What is more, when an employee has several years of service under their belt, disgruntled employers will duck this issue, thinking that they will be too costly and difficult to move on.

My Consultancy–Asif J. Mir – Management Consultant–transforms organizations where people have the freedom to be creative, a place that brings out the best in everybody–an open, fair place where people have a sense that what they do matters. For details please visit www.asifjmir.com, and my Lectures.

 

Power to Act


An organization in tune with its workforce and customers not only senses problems and opportunities before they break, but also often has the cohesion and confidence to turn direction. For these organizations the ability to let things go is as important as the ability to pick things up.

In contrast there are organizations caught like rabbits in car headlights, paralyzed by the fear of changing market conditions. In the end they would rather waste half a year on despair and acrimony than act boldly whilst they can still make a difference.

Prevarication and hesitation are without doubt the scourge of organizations.

My Consultancy–Asif J. Mir – Management Consultant–transforms organizations where people have the freedom to be creative, a place that brings out the best in everybody–an open, fair place where people have a sense that what they do matters. For details please visit www.asifjmir.com, and my Lectures.

 

Attitude and Customer Liaison


Attitude is not always easy to understand, train or instill. It is generally defined as a positive, enthusiastic and helpful attitude – somebody that seems more alive and dead, it means somebody who seems to enjoy what they do or enjoys dealing with customers, not just somebody who happens to do this as a job to earn a living. Even though this may be true, a good customer service experience is one where the customer service person pretends if nothing else, that they enjoy their job – they like doing what they do and they are pleased to see the customer. If the customer representative can do this, the customer will pretend to enjoy buying from them and pretend enough that they will probably come back.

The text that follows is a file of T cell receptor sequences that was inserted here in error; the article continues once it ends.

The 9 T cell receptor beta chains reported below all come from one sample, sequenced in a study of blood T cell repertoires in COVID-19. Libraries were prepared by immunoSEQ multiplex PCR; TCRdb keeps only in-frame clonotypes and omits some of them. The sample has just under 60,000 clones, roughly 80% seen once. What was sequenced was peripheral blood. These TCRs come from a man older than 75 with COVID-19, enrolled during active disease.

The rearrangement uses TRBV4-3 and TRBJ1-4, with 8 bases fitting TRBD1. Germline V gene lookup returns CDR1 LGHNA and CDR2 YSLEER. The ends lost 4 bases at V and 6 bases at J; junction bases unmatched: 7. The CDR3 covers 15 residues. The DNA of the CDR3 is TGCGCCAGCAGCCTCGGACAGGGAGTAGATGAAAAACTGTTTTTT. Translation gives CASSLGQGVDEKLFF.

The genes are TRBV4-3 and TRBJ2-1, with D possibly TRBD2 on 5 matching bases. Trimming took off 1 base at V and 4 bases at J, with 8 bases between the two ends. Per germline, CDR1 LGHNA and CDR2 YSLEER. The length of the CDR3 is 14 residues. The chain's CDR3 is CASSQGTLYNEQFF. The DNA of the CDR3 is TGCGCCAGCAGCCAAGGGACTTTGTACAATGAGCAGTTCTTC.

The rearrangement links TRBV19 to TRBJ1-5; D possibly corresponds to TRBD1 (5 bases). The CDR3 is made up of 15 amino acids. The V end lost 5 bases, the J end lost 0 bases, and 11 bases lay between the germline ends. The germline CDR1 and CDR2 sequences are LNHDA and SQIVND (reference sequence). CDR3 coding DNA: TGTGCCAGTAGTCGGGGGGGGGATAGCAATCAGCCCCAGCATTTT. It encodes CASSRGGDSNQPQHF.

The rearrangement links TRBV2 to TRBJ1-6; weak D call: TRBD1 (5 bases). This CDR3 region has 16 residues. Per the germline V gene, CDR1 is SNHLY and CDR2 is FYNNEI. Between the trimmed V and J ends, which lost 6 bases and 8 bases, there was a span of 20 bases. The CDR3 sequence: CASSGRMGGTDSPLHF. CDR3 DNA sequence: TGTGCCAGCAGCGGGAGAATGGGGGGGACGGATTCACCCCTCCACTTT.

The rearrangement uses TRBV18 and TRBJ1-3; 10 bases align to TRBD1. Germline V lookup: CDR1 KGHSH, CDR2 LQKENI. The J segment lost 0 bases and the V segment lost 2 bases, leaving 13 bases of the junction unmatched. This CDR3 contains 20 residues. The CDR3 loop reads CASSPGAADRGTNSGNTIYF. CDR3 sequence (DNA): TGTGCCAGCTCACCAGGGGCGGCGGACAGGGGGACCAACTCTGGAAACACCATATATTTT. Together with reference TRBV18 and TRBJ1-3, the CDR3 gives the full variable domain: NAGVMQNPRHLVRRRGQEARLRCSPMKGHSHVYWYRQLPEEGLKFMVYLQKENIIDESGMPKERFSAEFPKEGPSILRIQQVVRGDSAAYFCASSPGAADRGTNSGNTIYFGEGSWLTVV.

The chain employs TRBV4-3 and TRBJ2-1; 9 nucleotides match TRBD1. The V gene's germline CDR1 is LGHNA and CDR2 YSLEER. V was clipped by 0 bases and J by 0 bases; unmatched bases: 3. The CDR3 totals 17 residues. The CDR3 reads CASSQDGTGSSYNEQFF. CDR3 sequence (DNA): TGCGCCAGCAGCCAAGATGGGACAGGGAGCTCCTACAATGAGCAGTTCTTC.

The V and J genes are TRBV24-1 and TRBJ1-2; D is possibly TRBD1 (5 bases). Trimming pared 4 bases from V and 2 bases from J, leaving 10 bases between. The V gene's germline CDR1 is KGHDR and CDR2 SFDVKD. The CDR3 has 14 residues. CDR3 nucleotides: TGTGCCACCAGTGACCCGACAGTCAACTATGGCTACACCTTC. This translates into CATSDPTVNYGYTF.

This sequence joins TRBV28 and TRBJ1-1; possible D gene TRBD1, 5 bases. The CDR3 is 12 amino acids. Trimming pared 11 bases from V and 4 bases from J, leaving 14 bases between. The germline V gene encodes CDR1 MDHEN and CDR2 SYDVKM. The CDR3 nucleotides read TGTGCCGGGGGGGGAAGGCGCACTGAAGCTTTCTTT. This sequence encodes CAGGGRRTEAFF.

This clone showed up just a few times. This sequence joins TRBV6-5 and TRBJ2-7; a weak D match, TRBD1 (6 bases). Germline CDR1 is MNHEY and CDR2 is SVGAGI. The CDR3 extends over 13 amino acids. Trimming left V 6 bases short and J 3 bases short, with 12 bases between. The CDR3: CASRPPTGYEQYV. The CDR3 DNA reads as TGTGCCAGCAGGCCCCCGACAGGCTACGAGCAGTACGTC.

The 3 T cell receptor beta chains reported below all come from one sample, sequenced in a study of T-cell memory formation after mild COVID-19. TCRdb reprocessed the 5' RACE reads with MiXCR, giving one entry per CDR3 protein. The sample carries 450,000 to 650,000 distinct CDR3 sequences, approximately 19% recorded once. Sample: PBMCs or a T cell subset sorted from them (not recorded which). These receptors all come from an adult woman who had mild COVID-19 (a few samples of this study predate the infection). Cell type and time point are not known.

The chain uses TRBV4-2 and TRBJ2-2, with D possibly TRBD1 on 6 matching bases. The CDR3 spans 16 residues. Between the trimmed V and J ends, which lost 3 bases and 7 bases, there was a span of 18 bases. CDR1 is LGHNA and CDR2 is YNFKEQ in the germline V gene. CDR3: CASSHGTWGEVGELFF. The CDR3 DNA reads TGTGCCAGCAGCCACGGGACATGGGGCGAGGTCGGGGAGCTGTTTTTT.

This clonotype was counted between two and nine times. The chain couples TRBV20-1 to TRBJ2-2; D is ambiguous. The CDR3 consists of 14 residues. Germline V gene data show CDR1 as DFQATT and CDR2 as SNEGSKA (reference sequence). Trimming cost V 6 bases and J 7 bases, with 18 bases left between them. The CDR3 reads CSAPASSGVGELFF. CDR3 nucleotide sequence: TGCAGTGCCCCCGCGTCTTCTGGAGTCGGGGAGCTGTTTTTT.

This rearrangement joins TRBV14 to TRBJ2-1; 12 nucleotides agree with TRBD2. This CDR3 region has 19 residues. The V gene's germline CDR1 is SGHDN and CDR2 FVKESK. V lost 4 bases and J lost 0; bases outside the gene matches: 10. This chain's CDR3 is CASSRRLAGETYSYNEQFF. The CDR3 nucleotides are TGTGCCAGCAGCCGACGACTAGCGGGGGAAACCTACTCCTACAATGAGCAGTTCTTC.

One of the most important aspects of attitude is when the customer is dissatisfied. The customer will then seem to view life through a telephoto lens and every detail or every aspect of the interaction will come under scrutiny. Therefore, the attitude must be to look at a glass of water as half full, instead of half empty.

One of the most important and outward expression of attitude is the verbal and non-verbal behavior that people use at critical times. Simple expressions, such as: ‘I can do that’ or ‘There’s nothing I can do’ or ‘That’s our company policy’ or ‘I only work here’ or ‘You’ve come through to wrong extension,’ only frustrate the customer. Some of these factors, of course, may not be because of anything the person can do; however, it is their attitude that will often create more of an annoyance with the customer than the policy itself. A simple solution to this is that whenever somebody has to be told they can’t do something, within the same sentence they have to know what they can do or may do.

The attitude that will work, if you can instill it, is that every single customer is your most important customer. Instead of seeing a customer for the transaction value that they spend at that time or for the nature of their enquiry, see the customer as a million dollar customer, somebody who has access to large revenue, either through their direct spending or indirectly through referrals and repeat business.

My Consultancy–Asif J. Mir – Management Consultant–transforms organizations where people have the freedom to be creative, a place that brings out the best in everybody–an open, fair place where people have a sense that what they do matters. For details please visit www.asifjmir.com, and my Lectures.